If you have the view above, all you need to do is select ‘Everyone‘ from the dropdown and click the Add button. This will share the folder with anyone who has access to your local network system.
Finally click the Share button to save the changes and make the folder go live.
One of the biggest issues when it comes to making network folders on Windows is the fact that the host PC has to be online to access the files from other systems.
Most people don’t have a system that is online 24/7, which can make accessing files from a shared folder very difficult.
Thankfully Microsoft thought about this and created the Windows Sync Center. It handles storing files from network folders to other systems’ local drives.
In order to synchronize a shared folder from another system, all you need to do is right-click on the folder and select ‘Always available offline‘.
This option copies all the contents of the shared folder onto the current computers C-drive, so you can access the files even without having either system connected to the network.
The only issue with syncing a folder is that you need to manually get any changes to the files.
This can be done simply by clicking on the Sync Center icon in the taskbar and choosing Sync All.
This functionality can be scheduled to run automatically through the Sync Center itself if you don’t want to do it manually every time.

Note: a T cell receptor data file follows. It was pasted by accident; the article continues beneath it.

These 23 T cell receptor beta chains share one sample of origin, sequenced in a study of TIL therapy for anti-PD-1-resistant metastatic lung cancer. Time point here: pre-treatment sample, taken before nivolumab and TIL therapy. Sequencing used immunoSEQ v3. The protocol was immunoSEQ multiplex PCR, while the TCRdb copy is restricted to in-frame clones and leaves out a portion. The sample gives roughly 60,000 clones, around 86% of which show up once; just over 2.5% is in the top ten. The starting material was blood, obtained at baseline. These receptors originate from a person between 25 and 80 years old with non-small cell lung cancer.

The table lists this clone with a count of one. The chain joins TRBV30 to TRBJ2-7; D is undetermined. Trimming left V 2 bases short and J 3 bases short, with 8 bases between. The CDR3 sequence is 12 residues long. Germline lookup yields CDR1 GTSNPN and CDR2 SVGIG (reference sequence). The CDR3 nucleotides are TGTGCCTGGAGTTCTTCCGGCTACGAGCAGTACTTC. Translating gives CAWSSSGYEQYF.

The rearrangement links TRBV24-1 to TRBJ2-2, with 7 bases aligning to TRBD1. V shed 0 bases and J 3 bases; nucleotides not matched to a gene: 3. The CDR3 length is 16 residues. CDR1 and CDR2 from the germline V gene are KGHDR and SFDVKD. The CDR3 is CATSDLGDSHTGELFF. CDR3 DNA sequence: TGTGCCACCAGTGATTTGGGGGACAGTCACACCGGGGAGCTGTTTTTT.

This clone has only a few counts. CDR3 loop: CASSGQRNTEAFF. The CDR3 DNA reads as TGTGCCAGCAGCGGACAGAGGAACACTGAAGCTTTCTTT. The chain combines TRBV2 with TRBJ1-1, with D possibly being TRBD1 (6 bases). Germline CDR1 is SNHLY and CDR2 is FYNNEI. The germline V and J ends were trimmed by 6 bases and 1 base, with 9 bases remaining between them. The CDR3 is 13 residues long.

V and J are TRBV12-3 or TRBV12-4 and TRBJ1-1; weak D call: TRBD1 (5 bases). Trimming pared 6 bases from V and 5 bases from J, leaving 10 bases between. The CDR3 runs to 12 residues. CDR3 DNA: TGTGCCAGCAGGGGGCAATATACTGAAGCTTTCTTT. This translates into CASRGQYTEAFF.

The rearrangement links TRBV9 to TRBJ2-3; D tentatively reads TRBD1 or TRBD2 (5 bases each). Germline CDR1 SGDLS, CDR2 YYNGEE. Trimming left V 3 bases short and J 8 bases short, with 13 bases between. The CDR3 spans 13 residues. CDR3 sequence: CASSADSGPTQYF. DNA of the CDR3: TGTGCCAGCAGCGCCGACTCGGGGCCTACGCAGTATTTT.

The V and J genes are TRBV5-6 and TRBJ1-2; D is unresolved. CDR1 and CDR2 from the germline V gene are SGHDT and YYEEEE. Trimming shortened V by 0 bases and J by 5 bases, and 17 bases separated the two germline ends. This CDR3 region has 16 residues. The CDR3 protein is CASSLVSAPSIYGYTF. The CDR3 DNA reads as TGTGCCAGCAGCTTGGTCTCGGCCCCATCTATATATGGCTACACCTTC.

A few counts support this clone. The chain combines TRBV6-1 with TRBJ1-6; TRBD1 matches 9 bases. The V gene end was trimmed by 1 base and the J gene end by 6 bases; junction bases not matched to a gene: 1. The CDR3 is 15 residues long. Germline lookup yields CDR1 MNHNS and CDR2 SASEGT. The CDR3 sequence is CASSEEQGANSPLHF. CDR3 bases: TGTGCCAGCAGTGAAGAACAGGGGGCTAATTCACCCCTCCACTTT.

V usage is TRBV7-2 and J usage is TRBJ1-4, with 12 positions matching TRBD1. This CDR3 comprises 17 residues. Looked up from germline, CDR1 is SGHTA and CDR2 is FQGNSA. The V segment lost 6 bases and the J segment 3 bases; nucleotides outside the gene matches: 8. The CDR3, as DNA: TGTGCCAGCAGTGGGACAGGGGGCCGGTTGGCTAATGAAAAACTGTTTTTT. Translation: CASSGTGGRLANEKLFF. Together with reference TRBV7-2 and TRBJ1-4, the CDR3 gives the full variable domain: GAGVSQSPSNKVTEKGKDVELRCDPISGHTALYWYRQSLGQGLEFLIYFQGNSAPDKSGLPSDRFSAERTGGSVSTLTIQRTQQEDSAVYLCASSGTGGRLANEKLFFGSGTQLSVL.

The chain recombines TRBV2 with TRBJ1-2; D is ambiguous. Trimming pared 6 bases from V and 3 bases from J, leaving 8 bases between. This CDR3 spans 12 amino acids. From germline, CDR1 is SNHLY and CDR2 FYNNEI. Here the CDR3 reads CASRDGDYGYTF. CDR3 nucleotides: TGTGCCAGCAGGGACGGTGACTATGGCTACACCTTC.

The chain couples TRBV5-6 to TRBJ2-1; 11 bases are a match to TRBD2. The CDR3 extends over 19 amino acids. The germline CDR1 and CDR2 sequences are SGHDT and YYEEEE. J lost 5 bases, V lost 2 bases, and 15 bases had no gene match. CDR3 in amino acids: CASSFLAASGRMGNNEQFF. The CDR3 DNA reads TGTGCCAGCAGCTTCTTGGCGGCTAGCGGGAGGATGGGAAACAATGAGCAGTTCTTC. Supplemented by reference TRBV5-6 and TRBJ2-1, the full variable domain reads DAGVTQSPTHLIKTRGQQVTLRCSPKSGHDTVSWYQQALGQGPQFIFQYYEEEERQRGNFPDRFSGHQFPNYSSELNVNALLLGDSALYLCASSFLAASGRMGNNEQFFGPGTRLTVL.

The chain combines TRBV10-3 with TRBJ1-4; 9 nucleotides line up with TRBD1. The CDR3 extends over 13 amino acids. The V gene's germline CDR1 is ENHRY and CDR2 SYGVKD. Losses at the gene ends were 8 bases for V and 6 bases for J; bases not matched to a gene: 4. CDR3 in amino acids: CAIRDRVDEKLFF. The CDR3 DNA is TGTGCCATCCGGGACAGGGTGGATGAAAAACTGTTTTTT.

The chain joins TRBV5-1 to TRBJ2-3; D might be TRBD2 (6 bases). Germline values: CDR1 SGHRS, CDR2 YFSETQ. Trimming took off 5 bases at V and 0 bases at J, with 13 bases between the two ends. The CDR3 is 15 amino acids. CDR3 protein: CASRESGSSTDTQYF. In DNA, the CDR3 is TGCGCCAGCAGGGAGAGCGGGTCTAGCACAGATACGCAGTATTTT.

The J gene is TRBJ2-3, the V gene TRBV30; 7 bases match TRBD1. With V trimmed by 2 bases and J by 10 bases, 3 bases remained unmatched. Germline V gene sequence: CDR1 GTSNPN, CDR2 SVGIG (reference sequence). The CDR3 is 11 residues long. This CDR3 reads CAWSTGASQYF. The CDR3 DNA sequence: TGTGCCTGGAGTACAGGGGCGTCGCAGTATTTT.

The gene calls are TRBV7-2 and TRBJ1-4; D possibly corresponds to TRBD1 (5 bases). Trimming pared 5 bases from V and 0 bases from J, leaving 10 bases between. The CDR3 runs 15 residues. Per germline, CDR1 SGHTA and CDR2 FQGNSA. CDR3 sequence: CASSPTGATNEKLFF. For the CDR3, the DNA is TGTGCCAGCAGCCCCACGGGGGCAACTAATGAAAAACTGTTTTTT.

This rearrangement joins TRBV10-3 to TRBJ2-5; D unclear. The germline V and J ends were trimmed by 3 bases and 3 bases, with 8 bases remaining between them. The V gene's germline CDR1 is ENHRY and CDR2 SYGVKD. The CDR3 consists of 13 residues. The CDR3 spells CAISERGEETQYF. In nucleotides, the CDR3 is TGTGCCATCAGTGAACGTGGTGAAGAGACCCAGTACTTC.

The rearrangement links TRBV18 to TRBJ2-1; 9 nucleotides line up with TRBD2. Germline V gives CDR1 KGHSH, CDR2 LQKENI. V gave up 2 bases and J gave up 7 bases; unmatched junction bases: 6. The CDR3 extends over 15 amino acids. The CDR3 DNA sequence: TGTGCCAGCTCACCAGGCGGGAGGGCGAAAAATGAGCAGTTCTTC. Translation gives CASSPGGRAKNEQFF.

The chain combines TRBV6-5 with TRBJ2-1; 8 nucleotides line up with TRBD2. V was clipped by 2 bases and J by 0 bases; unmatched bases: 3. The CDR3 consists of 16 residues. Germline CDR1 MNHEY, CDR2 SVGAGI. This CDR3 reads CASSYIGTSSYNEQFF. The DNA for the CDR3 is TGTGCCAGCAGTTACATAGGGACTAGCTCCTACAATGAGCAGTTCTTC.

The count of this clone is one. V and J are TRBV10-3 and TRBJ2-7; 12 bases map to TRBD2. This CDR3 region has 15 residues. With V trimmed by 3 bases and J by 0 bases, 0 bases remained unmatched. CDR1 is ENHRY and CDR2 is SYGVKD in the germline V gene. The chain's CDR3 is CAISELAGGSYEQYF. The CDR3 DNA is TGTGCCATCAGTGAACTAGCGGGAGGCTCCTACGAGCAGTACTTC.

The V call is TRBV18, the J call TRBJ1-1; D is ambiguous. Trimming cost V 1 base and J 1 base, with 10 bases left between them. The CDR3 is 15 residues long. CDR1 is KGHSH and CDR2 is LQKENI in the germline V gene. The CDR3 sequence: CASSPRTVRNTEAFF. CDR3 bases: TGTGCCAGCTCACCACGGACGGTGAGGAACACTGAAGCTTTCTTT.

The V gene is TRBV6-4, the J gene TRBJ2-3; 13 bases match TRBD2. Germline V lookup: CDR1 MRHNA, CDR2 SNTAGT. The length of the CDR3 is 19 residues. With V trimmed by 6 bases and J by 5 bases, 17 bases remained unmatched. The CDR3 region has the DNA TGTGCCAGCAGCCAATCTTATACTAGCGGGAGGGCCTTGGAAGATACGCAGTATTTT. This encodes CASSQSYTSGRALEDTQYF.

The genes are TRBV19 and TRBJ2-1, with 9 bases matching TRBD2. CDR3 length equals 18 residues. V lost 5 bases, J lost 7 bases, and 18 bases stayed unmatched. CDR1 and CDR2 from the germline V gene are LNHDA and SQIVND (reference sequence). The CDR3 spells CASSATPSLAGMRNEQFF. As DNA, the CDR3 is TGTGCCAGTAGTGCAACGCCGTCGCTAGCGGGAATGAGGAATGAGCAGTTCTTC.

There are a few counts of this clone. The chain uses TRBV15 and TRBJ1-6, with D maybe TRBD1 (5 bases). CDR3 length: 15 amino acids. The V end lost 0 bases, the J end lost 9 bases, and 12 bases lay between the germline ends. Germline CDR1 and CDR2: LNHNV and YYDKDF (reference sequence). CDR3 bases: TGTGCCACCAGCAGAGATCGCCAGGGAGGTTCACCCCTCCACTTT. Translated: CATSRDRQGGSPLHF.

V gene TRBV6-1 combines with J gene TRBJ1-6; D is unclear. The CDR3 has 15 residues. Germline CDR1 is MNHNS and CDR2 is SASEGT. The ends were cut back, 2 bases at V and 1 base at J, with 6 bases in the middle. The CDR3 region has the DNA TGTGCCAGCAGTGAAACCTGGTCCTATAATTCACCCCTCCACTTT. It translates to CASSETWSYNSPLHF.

If you don’t use Sync Center for the shared files, the host system has to be online at all times for any other PC to access those files, but the upside is that those files are always kept up-to-date automatically.
So if you do have the possibility to use an always-online system to act as the host for your files, it is definitely a more convenient option.
Check Local Storage of Synced Files
As mentioned earlier, if you decide to sync the files, they need to be stored somewhere on you system in order to access them offline.
It may seem like the files exist only in the shared network folder, but in reality Sync Center stores them onto your C-drive, hidden from view.
This hidden folder is actually located at
C:\Windows\CSC which stands for Client-Side-Caching. Changing this folder is fairly complex, but there is a great guide on how to move the CSC folder on Microsoft docs.